The god-awful hypocrisy about Shashi Tharoor

April 20, 2010

a version of this appeared in DNA dated apr 21st at http://www.dnaindia.com/opinion/main-article_hypocrisy-and-tharoor_1373654

The utter hypocrisy about Shashi Tharoor

Rajeev Srinivasan

After a week of breathless media speculation, Minister of State for External Affairs Shashi Tharoor has resigned. This is a shame, and it is a disappointing tale of missed opportunities for all parties concerned.

First, Shashi himself. It has been obvious that the long knives are out for him – a warning to “beware the Ides of April” would have been appropriate. There have been too many silly/manufactured controversies about Tharoor’s posts on Twitter.

The fact that there was media uproar about trivial issues suggested that these were planted in the pliant media. Presumably there is professional jealousy in the Congress party, because Tharoor has not gone through the mill pressing the flesh and building up IOUs in smoke-filled backrooms. He is the quintessential outsider, and Machine politicians simply hate such.

Besides, it is likely there was personal animosity as well. Tharoor is a dashing person, a good writer and speaker, and popular with women. The joke in Trivandrum constituency, my hometown, was that there was no way Tharoor could lose, as he was guaranteed 50% of the votes – every one of the female votes, young or old!

In Malayalam, there is a proverb about all conflict finally boiling down to “kanakam or kamini”, that is, either money or women. Surely there were elements of both in the flap over the cricket team that led to Tharoor’s resignation. There was the mysterious Sunanda whom Shashi had been squiring around Delhi; and the matter of the free equity she got in the team, for value that was not obvious to the casual observer.

Having been acquainted with the Tharoor family for years I believe Shashi would be offended if someone tried to bribe him. Nevertheless, an impression has been put about that Tharoor’s alleged wife-to-be has been given money in order to influence Tharoor. This is unfortunate and it doesn’t stand to reason: why would someone as smart as Shashi hurt his political career doing something as blatant and stupid as this? The obvious conclusion is that he was framed. Shashi has been crudely smeared. Fortunately, this is not the last we will hear from him – he’s too good a person to keep down.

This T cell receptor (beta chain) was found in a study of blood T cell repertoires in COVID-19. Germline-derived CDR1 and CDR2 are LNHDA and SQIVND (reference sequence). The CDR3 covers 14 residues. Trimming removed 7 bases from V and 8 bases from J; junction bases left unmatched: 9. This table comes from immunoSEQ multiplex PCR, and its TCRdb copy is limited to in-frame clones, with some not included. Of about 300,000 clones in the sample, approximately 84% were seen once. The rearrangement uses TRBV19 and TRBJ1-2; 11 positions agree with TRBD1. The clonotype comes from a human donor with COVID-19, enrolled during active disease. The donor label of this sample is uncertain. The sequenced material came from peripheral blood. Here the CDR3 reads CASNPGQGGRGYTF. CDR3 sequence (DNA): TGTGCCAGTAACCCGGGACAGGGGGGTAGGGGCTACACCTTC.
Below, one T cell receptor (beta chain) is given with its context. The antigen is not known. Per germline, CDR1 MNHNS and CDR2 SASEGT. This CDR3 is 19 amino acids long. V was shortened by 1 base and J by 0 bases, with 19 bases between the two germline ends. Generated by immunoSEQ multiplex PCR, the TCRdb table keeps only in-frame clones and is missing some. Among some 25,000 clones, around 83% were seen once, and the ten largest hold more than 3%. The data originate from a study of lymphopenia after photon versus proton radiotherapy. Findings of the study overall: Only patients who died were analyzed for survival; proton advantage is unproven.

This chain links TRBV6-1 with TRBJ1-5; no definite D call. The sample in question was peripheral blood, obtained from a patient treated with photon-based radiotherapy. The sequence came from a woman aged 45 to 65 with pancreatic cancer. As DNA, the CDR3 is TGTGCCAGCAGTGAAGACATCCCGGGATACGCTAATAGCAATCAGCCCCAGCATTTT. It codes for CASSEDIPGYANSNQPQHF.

Next, the Congress party. Did it suddenly become the absolute paragon of virtue? There are the small matters of Quattrochi’s ill-gotten gains, and the vast amounts allegedly squirreled away in numbered Swiss bank accounts, which the Congress resolutely refuses to investigate. But it’s quoting scripture when it comes to poor Tharoor?

In any case – although I realize this is a bad question – exactly how much money was at stake? A piddling Rs. 70 crores or so! There are serving cabinet ministers who have been accused of siphoning off thousands of crores in a spectrum auction, or in dubious overseas transactions using Participatory Notes. There are the Congress MPs caught on camera bribing opposition MPs in 2008’s infamous vote of confidence, but they all got off scot-free. There is an election commissioner whose boss wrote to the government recommending that he not be not be given any office with any responsibility.

Not one of these people has been asked to resign until their names were cleared in investigations: they have brazened it out. The only person who was sacrificed was Natwar Singh. It is quite likely that he was made a scapegoat to protect others – I wonder if it is the same with Shashi Tharoor.

There is a sinister possibility – that Tharoor was getting rather too popular for his own good. There is an axiom in the Congress party whereby non-Dynasty people have a glass ceiling. As soon as someone is viewed as a threat of even the smallest kind to the Dynasty scion, well, he is cut to size. Maybe Tharoor’s very popularity – 700,000 Twitter followers – was his bane.

Third, the opposition. I have no idea why the BJP and the Communists got their knickers in a twist about Tharoor. When you have bigger fish to fry – people who have severely damaged your parties’ fortunes through hook and by crook – why are you doing a hatchet-job on Tharoor? He is not even an ideological Congresswallah, and might possibly have been persuaded to switch horses as the Congress’ fortunes diminished. Lost that chance.

Finally, the citizens of Tharoor’s constituency. Instead of standing by their MP – after all, he is certainly more appealing than all the other candidates put together – the good citizens of Trivandrum have either been indifferent or have been secretly enjoying their schadenfraude. Wake up and smell the coffee, it’s your constituency’s loss!

All in all, a tragic situation. The Foreign Affairs ministry is notoriously bad at negotiation, and to lose the one person there who is on first-name terms with most world leaders is not exactly a good thing. I hoped Tharoor would stay on. Maybe he can be rehabilitated after clearing his name?

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